WebAssembly, a kind of bytecode-language for the web, is being tendered as a solution for software that runs outside of browsers. Mozilla, Intel, Red Hat and Fastly habe now created the so-called Bytecode Alliance for the purpose. As The Register explains: “Wasm, as WebAssembly is known to its friends, is faster than JavaScript – about 20x by one measure – and has other advantages in terms of security, portability, size, and load-time efficiency. It’s been implemented in at least four major browsers – Chrome, Edge, Firefox, and Safari – and now Bytecode Alliance members aim to help it move beyond the browser. Many of the use-cases for wasm involve in-browser applications, such as running games or other performance-sensitive tasks. But wasm also has potential outside the browser, for content distribution, server-side handling of untrusted code, hybrid native apps on mobile devices, and multi-node computation.”

A Massachusetts district court has decided that US border agents seizing your electronics and searching them without demonstrating reasonable suspicion of a crime is unconstitutional. As such, “the CBP (Customs and Border Protection) and ICE (Immigration and Customs Enforcement) policies for basic and advanced searches, as presently defined, violate the Fourth Amendment to the extent that the policies do not require reasonable suspicion that the devices contain contraband for both such classes of non-cursory searches and/or seizure of electronic devices.” This sounds like good news for many techies travelling to the US who currently use burner devices because of these policies. But… “despite ruling that such searches are unconstitutional, the judge declined to issue an injunction that would require border agents to get a warrant before probing such devices or to have probable cause before searching a device. That means border agents will continue to be able to search devices at the border, though will have to justify doing so.” And: “It appears clear that the judge was determined to allow the fundamental decision that searches of electronic devices at the border break the Fourth Amendment stand until the case reaches the Supreme Court – something that it is almost certainly destined to do.” A win for privacy, albeit a small one.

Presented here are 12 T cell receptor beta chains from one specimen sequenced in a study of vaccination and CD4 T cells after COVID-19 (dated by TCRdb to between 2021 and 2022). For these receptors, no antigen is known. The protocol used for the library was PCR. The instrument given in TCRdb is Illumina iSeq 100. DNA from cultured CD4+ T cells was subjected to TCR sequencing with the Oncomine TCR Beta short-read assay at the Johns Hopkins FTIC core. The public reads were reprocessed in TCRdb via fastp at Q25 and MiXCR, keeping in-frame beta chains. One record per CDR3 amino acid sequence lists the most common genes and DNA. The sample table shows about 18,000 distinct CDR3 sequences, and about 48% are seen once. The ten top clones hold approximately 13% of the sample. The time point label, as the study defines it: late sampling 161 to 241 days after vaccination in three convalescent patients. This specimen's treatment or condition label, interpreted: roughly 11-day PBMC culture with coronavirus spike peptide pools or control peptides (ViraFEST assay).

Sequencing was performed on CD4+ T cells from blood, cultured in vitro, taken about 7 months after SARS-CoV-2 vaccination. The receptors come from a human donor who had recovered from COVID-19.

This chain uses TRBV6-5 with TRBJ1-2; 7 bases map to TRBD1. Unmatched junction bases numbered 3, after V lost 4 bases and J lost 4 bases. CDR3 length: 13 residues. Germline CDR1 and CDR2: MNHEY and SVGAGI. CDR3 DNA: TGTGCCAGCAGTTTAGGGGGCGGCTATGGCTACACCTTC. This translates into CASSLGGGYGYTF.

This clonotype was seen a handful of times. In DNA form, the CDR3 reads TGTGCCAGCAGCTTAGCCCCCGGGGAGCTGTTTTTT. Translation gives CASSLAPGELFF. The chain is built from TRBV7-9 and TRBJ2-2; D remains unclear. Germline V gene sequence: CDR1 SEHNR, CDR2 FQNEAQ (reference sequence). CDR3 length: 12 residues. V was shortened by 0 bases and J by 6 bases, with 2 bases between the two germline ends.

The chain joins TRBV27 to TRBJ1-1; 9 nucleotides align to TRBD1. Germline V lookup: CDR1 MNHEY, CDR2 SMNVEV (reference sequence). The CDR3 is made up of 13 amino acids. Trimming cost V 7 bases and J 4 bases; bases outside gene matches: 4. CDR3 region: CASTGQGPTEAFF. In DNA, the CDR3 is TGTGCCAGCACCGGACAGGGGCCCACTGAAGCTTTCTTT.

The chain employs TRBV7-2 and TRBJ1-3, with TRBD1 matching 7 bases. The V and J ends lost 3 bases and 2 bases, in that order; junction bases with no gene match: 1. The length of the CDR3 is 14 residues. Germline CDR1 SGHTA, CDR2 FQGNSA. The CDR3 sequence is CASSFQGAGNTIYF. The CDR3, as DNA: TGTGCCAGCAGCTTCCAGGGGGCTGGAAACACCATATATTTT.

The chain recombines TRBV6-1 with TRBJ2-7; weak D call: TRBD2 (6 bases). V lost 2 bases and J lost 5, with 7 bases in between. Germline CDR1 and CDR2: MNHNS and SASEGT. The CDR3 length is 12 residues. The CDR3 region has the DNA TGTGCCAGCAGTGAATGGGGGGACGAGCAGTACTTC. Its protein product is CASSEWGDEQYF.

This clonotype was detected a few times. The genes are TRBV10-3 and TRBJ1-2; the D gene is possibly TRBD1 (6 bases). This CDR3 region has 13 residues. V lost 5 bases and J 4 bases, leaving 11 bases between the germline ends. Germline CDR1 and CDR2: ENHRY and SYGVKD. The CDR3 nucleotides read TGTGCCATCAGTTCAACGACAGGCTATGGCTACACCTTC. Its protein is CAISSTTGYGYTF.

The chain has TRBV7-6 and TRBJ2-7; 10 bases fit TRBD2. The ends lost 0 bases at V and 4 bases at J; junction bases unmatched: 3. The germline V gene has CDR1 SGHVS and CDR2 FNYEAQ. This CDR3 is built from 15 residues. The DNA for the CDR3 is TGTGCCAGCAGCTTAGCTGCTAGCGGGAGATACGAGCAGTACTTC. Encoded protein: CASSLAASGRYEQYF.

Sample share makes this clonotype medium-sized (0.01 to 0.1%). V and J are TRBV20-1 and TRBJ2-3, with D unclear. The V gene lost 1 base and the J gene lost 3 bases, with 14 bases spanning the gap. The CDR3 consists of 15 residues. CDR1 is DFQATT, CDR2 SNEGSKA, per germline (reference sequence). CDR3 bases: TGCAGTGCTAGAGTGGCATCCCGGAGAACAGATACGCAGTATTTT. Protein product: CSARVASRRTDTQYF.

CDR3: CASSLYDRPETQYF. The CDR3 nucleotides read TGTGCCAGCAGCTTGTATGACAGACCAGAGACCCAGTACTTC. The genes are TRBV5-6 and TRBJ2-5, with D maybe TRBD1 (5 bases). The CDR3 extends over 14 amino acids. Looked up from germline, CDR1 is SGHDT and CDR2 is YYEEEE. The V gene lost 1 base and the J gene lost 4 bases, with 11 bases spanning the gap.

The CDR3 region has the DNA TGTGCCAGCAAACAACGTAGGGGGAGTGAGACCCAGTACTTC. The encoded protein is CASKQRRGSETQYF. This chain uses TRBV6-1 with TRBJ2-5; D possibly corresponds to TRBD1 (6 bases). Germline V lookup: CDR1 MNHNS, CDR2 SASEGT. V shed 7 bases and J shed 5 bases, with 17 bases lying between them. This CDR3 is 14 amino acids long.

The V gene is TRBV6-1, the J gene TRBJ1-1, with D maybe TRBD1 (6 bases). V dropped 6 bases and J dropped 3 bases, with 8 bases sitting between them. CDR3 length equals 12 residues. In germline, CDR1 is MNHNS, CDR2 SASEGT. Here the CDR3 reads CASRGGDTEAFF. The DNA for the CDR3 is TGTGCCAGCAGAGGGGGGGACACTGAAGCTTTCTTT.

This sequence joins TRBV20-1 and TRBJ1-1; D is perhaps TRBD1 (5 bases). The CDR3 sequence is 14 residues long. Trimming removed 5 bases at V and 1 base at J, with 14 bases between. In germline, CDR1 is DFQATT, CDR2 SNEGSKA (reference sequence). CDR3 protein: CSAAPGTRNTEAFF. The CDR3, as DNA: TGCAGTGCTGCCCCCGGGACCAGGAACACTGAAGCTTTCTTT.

The Truth: Docker Sells its Enterprise Business, New MacBook Pro, Chrome Ad-Blocker Changes

Thursday, 14 November 2019

Good evening and welcome to another edition of The Truth! Well, there certainly is a lot of stuff happening in the tech world today. It’s late, so let’s get right into it…

VMware has fixed a number of vulnerabilities (CVE-2018-12207, CVE-2019-11135, CVE-2019-5540, CVE-2019-5541, CVE-2019-5542) in VMware Workstation, Fusion and ESXI. For one of these, remote code execution is in the cards.

Heise is reporting “massive disruptions” of several online services like Google, Amazon, YouTube, Netflix and Twitter in Germany. Mobile traffic, mostly in Vodafone’s network, was also effected. Apparently routing issues were at fault (German).

Mexico’s national oil company Pemex is being extorted by hackers. They have demanded around $5 million in Bitcoins and the company has had to shut down several computer systems across its country-wide operations, but production is apparently not effected. Reuters is reporting that the company does not intend to pay a ransom. The company is saying (Spanish) that it was hit by ransomware on Sunday but that it has neutralised the attack.